When Mitch Daniels came back to Indiana to run for governor, he saw a state mired in a rut. Creating jobs and growing personal income were two of the loftiest goals.
Now, with just two years left in his second term—and beginning only his third year with Republican legislative majorities—Daniels presides over a state that has been trapped in a jobless rate hovering around 10 percent for two years. He came precariously close to watching the industry that was most responsible for growing the Hoosier middle class—automaking—collapse.
So even though Daniels appears to be on the verge of historic reforms in education and local government, there’s a bittersweet quality.
“It was always going to be a three- or four-decade job,” Daniels said. “We fell behind three or four decades. It is a mission we couldn’t complete.”
Indiana was sidetracked in the mid-20th century because key elements of its political structure—captured by ideology and isolationism—failed to balance rigidity with pragmatism.
In a forum on redistricting, former Indiana Supreme Court Justice Ted Boehm noted that, between 1920 and 1960, census data didn’t enter into the equation of drawing fair, representative maps.
When Lee Hamilton was elected in his southeastern Indiana congressional district in 1964, it had an estimated population of 100,000, while the principal Marion County district had more than 500,000 citizens. The Hoosier suburbs were dramatically underrepresented.
“The Legislature was incapable of correcting its own flaw,” Boehm noted.
During this period, Indiana lawmakers made many dubious decisions, ranging from rejecting federal funds for school lunches to rejecting funds to separate storm and waste sewer systems. The latter is costing current and future Indiana sewer ratepayers tens of billions of dollars.
Another example was the Indianapolis Public School Board’s rescinding then-member Richard Lugar’s “Shortridge Plan” for voluntary desegregation. Once scuttled, it forced Federal Judge S. Hugh Dillon’s mandatory busing order that cost taxpayers millions of dollars in fleet, fuel and operation fees.
In his remaining two years, Daniels wants to pour several foundations he hopes will strengthen the state far beyond his tenure. His Major Moves program, while resulting in only about 20 percent of the construction jobs promised, is giving the state an advanced transportation upgrade that Daniels believes will attract tens of thousands of 21st century jobs. He is hopeful the emerging electric auto sector will follow industry pioneers who a century ago turned Indiana wagon works and bicycle shops into scores of auto companies.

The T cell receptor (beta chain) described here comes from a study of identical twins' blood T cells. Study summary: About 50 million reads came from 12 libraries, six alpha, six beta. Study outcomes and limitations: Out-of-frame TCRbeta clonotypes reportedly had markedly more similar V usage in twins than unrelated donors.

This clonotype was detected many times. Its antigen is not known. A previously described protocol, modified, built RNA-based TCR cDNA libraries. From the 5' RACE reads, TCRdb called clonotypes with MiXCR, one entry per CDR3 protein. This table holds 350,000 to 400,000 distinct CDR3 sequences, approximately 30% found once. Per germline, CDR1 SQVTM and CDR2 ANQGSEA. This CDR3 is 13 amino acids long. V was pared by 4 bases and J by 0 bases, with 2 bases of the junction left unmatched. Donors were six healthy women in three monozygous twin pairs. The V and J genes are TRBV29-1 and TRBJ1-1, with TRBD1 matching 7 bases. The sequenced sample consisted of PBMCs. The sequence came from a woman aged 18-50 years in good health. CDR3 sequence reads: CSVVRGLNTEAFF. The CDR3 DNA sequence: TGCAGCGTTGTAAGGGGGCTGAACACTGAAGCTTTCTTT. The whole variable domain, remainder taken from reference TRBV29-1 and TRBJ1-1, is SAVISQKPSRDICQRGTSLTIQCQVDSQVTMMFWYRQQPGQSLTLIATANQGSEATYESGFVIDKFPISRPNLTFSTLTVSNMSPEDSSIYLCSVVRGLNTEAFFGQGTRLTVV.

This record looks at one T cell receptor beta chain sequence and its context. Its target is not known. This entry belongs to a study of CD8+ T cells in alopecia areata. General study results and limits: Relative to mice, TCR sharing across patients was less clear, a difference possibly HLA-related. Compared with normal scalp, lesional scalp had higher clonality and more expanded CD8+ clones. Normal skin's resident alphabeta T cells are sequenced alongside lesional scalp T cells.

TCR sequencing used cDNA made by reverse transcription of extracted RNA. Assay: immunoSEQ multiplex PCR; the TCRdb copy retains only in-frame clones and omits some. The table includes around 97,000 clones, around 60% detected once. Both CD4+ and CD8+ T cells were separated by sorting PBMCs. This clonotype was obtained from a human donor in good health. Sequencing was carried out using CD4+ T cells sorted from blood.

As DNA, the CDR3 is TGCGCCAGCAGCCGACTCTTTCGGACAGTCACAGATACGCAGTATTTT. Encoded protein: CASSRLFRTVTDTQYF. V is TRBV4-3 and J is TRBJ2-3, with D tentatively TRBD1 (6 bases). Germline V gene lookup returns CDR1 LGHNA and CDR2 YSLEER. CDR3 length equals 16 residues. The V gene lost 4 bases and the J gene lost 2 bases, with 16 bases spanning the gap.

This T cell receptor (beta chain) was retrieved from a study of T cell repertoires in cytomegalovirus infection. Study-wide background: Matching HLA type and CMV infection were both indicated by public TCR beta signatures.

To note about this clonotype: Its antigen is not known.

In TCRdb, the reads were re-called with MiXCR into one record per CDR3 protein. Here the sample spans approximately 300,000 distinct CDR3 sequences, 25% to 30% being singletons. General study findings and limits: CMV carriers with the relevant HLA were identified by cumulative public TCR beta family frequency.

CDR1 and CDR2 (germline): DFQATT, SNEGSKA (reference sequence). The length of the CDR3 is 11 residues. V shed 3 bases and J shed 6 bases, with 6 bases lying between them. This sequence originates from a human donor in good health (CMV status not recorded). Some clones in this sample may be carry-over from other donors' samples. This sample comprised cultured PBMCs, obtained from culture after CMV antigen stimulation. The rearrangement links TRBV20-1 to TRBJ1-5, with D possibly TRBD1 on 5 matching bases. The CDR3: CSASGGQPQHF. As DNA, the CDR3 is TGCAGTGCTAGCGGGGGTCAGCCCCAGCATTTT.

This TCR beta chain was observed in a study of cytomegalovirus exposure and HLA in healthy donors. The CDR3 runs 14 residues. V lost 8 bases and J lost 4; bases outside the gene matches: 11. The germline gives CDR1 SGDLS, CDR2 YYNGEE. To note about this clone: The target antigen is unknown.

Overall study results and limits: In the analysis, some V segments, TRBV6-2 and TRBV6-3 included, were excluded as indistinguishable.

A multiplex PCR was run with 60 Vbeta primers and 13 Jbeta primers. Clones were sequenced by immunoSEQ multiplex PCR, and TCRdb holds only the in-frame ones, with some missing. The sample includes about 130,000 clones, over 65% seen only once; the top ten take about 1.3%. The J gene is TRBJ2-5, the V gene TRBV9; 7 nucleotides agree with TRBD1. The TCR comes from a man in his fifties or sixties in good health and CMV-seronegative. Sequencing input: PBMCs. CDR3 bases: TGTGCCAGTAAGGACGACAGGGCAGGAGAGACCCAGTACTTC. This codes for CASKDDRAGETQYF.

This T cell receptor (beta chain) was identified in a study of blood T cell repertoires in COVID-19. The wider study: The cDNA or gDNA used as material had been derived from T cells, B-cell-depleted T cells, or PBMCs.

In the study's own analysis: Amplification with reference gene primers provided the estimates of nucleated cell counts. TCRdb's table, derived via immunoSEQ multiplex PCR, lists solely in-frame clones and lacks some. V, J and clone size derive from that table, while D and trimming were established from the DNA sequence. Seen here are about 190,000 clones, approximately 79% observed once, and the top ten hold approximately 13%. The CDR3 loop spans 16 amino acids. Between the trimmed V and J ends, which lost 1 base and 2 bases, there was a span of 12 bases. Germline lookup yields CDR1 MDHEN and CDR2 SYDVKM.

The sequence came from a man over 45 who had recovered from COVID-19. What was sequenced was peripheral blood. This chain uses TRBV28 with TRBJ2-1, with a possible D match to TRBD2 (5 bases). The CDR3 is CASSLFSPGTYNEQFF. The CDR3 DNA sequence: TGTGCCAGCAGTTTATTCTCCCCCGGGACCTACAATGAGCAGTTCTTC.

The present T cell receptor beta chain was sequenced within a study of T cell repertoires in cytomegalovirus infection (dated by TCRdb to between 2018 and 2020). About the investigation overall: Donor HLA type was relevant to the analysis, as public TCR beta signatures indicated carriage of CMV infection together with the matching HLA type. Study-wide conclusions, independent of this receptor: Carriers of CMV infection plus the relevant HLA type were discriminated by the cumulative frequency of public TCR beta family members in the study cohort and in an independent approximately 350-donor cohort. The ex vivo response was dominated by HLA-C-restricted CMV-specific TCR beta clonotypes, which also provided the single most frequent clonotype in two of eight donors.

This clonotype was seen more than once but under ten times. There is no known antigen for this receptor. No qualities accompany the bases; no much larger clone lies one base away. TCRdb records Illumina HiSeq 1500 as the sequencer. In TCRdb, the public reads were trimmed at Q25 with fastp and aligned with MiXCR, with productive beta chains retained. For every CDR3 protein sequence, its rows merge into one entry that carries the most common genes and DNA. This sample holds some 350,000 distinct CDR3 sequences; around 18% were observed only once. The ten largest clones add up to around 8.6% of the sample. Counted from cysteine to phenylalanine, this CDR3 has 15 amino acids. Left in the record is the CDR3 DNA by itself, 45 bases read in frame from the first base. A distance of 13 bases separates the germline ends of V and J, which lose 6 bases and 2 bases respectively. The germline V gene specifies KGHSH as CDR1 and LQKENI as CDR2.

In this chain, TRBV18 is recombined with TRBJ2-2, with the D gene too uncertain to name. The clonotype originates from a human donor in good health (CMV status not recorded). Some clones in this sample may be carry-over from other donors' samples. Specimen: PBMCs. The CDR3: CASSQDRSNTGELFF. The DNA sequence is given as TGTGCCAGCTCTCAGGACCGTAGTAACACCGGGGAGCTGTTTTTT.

And there is his primary thrust—remaking Indiana education.
“I would start with teacher quality,” Daniels said. “This means paying the best teachers more, paying the teachers in the most important subjects more. Pure seniority doesn’t work well for kids. We have teachers of the year who get laid off.”
He said it would not be fair to hold schools accountable without taking down “all sorts of mandates and handcuffs, whether it’s by statute or regulation.” Changes in collective bargaining are critical in reducing the “series of manacles we’ve placed on educators. They need to be lessened.”
The governor wants to “take the lid off charter schools.” He wants to allow high school students to graduate early. And Daniels will be searching for the best—and worst—of the state’s colleges educating future teachers.
“We have some 40 places teaching teachers,” the governor said. “I really wish I knew which were the best 10, or the worst 10.”
The governor’s efforts to improve the state’s lot will take years—even decades—to complete. But there are signs of light at the end of the tunnel. Indiana’s high school graduation rate reached 84 percent this past year after decades mired in the 70s. In the week before Christmas, Daniels took delivery of 10 new Think electric cars made in Elkhart that Indiana will use in its state parks.
“We want to roll on it,” Daniels said of this emerging car sector. “Trillions of dollars are sitting around waiting to be invested. When it comes out, Indiana is right there.”
Yes, right there, trying to catch up.•
Howey is a third-generation Hoosier journalist who publishes Howey Politics Indiana. Send comments on this column to firstname.lastname@example.org.